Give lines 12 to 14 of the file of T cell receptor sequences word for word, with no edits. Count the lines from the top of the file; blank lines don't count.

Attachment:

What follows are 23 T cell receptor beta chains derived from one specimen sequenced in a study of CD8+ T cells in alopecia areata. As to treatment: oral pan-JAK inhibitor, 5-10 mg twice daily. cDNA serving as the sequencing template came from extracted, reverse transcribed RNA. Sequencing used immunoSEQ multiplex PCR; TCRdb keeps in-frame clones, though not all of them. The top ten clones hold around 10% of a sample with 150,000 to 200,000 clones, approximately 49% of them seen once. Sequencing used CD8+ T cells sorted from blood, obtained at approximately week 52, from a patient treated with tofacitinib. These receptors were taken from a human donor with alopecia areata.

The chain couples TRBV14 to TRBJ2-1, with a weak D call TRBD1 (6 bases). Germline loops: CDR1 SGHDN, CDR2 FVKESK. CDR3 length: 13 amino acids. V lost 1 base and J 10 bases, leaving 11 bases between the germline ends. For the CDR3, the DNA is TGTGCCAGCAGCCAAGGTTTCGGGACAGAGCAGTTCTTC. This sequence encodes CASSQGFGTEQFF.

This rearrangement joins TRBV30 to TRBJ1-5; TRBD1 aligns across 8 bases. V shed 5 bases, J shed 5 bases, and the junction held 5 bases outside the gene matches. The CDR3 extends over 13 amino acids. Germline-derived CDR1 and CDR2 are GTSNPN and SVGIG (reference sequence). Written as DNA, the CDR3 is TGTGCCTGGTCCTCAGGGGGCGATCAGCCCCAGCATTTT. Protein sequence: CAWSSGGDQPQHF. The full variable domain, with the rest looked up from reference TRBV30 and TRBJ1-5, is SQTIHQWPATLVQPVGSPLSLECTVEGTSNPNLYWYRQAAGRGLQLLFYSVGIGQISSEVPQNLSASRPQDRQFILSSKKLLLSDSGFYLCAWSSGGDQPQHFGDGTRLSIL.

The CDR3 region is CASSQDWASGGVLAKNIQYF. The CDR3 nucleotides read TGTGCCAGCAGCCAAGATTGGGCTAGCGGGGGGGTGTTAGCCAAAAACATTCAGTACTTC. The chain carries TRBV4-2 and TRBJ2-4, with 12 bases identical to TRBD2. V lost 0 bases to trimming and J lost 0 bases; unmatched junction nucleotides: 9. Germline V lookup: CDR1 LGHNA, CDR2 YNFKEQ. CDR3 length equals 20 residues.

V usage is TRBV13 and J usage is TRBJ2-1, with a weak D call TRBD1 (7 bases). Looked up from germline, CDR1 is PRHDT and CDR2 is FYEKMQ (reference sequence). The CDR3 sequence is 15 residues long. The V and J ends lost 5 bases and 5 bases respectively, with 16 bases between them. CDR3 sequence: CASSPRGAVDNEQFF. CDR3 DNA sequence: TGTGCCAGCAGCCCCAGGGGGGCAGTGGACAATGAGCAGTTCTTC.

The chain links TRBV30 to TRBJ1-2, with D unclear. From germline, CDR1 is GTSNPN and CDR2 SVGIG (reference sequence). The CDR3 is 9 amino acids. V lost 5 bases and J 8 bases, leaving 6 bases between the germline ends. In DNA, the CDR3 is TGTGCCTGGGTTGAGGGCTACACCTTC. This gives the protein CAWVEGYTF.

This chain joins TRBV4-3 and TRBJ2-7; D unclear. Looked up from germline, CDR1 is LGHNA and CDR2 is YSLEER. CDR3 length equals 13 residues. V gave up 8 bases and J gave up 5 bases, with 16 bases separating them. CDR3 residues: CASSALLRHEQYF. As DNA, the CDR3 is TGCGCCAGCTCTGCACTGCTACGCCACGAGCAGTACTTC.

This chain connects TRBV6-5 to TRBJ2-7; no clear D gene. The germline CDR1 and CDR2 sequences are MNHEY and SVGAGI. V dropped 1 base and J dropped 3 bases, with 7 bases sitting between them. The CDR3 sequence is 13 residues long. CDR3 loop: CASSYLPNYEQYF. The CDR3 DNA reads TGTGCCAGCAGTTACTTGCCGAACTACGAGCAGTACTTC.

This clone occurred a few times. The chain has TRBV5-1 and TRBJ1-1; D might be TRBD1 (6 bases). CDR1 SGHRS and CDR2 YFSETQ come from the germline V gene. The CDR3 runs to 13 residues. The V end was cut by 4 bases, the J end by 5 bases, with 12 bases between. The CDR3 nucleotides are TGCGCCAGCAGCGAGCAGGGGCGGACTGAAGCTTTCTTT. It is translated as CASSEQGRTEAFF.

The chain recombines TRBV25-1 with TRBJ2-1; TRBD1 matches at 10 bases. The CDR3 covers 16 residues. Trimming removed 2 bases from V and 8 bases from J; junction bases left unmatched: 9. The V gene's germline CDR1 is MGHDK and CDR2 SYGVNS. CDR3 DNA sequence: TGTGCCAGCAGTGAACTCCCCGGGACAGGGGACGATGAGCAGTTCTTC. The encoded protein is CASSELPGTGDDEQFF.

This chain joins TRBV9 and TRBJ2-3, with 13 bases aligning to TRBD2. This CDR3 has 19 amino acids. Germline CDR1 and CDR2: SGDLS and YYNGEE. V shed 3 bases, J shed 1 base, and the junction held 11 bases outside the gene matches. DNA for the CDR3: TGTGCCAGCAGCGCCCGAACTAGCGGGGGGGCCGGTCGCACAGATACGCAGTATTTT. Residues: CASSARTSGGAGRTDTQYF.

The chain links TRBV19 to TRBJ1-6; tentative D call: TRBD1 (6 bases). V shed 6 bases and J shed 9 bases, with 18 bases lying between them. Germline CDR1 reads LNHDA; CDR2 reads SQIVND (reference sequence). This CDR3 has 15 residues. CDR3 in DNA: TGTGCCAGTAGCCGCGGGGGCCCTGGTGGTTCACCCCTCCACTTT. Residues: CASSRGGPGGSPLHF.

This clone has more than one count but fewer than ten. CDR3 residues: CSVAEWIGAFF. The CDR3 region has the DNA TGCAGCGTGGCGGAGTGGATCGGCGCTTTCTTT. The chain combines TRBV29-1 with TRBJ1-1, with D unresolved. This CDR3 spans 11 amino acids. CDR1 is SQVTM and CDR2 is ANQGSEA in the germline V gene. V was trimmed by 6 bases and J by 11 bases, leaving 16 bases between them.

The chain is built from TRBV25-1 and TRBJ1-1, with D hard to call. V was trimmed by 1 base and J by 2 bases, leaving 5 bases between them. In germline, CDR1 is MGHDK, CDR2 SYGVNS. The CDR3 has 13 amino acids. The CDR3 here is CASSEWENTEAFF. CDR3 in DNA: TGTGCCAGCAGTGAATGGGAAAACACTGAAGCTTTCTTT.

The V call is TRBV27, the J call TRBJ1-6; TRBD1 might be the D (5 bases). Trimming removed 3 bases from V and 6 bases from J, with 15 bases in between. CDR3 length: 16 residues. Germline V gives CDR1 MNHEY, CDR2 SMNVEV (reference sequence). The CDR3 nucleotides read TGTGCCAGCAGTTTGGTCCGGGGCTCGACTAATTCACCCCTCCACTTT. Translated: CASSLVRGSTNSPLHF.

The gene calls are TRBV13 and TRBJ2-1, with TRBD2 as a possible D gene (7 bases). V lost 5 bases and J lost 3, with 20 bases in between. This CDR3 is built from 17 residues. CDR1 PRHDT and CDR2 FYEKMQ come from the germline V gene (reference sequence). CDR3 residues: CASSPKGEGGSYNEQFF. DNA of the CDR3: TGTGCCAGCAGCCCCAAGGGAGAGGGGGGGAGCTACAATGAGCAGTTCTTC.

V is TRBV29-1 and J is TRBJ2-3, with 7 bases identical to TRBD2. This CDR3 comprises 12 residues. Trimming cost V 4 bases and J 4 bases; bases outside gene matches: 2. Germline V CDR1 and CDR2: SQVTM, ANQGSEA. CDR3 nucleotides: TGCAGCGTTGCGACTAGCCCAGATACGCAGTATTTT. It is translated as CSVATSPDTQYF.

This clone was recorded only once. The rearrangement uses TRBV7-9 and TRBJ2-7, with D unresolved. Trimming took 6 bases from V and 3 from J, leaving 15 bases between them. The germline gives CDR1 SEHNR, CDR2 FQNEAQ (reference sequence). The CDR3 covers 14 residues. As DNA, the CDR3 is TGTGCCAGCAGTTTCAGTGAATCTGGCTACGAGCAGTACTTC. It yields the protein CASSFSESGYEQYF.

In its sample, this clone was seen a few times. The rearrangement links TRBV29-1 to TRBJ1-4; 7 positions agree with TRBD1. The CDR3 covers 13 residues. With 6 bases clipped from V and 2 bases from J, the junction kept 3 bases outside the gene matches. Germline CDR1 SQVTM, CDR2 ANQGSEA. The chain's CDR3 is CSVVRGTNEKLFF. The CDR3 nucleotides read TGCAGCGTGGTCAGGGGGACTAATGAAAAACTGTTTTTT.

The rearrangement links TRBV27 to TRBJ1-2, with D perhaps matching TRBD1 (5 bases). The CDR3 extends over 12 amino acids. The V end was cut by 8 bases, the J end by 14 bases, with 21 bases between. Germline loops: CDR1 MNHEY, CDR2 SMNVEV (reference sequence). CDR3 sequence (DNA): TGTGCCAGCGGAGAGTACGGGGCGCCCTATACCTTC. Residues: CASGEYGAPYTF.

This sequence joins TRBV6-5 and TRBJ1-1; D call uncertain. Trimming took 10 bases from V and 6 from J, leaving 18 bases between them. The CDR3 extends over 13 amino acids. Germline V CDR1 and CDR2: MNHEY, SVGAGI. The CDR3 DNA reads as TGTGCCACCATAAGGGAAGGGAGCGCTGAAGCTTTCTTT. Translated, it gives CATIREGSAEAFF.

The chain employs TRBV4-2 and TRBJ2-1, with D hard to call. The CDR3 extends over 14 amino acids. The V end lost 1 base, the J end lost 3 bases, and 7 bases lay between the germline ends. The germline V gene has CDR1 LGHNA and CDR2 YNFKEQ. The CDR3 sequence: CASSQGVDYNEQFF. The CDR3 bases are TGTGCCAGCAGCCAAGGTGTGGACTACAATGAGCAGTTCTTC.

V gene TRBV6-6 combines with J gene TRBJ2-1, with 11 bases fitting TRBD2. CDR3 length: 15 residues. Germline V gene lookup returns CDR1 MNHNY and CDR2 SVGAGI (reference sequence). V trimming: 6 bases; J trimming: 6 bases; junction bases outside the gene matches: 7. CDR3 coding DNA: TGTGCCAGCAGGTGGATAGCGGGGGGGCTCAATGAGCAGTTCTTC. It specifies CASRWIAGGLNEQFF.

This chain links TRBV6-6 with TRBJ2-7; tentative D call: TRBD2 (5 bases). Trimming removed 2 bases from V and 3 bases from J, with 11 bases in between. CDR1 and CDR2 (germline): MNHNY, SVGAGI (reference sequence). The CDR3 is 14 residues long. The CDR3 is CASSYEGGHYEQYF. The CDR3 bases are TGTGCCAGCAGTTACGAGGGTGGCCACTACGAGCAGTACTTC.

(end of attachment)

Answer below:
The chain links TRBV19 to TRBJ1-6; tentative D call: TRBD1 (6 bases). V shed 6 bases and J shed 9 bases, with 18 bases lying between them. Germline CDR1 reads LNHDA; CDR2 reads SQIVND (reference sequence). This CDR3 has 15 residues. CDR3 in DNA: TGTGCCAGTAGCCGCGGGGGCCCTGGTGGTTCACCCCTCCACTTT. Residues: CASSRGGPGGSPLHF.

This clone has more than one count but fewer than ten. CDR3 residues: CSVAEWIGAFF. The CDR3 region has the DNA TGCAGCGTGGCGGAGTGGATCGGCGCTTTCTTT. The chain combines TRBV29-1 with TRBJ1-1, with D unresolved. This CDR3 spans 11 amino acids. CDR1 is SQVTM and CDR2 is ANQGSEA in the germline V gene. V was trimmed by 6 bases and J by 11 bases, leaving 16 bases between them.

The chain is built from TRBV25-1 and TRBJ1-1, with D hard to call. V was trimmed by 1 base and J by 2 bases, leaving 5 bases between them. In germline, CDR1 is MGHDK, CDR2 SYGVNS. The CDR3 has 13 amino acids. The CDR3 here is CASSEWENTEAFF. CDR3 in DNA: TGTGCCAGCAGTGAATGGGAAAACACTGAAGCTTTCTTT.